In The New York Times Magazine available this Sunday, you’ll find a photo essay titled “Rise and Shine: What Kids Around the World Eat for Breakfast.” (It’s also online here.)

The photos—featuring 2-year-old Saki Suzuki from Tokyo, 4 year olds from Malawai, and other adorable children stuffing their face with breakfast food—are phenomenal.

“Children all over the world eat cornflakes and drink chocolate milk, of course, but in many places they also eat things that would strike the average American palate as strange, or worse,” writes the article’s author, Malia Mollan. This includes breakfast foods like natto (fermented soy beans), hazelnut-flavored halvah, and green peppers stir-fried with soy sauce and tiny dried fish.

Krishnendu Ray, a professor of food studies at New York University who grew up in India, tells Mollan,

“The idea that children should have bland, sweet food is a very industrial presumption. In many parts of the world, breakfast is tepid, sour, fermented and savory.”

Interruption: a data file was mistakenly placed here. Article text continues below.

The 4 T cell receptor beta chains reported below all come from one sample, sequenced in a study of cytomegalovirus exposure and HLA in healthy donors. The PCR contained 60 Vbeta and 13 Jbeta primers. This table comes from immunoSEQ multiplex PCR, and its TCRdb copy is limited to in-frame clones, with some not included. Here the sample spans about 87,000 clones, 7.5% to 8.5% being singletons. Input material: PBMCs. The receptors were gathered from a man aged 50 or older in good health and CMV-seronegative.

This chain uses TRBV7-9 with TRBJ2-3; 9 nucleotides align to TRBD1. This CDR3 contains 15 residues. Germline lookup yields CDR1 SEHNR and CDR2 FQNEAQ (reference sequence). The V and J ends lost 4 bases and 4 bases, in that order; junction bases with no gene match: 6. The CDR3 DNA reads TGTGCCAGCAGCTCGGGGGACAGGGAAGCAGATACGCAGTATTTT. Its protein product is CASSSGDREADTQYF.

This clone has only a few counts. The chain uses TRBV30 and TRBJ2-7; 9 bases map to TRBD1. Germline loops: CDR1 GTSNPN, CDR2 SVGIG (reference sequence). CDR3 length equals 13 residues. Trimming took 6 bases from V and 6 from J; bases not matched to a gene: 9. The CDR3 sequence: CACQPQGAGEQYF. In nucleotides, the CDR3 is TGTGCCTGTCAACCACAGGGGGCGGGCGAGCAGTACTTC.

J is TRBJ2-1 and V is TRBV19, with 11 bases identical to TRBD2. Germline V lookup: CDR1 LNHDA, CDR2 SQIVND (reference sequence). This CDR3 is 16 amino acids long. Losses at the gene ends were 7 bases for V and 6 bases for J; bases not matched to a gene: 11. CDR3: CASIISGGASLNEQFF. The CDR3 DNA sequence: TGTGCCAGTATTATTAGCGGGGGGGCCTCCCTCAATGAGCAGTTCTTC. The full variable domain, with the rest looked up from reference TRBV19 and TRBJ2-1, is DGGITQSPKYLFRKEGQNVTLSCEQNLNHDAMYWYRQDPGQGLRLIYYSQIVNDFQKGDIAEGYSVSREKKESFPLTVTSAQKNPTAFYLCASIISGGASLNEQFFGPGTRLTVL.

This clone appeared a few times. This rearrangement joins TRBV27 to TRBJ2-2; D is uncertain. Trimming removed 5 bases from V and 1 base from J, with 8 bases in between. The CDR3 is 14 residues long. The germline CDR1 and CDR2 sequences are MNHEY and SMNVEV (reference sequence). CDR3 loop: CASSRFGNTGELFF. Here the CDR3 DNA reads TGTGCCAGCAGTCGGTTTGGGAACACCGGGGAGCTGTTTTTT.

All we know is, we wish we grew up eating what 4-year-old Koki Hayashi from Tokyo eats for breakfast: “green peppers stir-fried with tiny dried fish, soy sauce and sesame seeds; raw egg mixed with soy sauce and poured over hot rice; kinpira, a dish of lotus and burdock roots and carrots sautéed with sesame-seed oil, soy sauce and a sweet rice wine called mirin; miso soup; grapes; sliced Asian pear; and milk.”

Sounds like a $100 meal you’d eat at a high-end Japanese restaurant in NYC.


Here’s some more stuff we loved from today:

80% of America’s canned pumpkin comes from one Illinois town [Gizmodo]

Alton Brown got into food to woo the ladies (video) [Eater]

Use the waffle iron to make the best hash browns of your life [Serious Eats]

Joe Biden eats ice cream better than you do [CBS]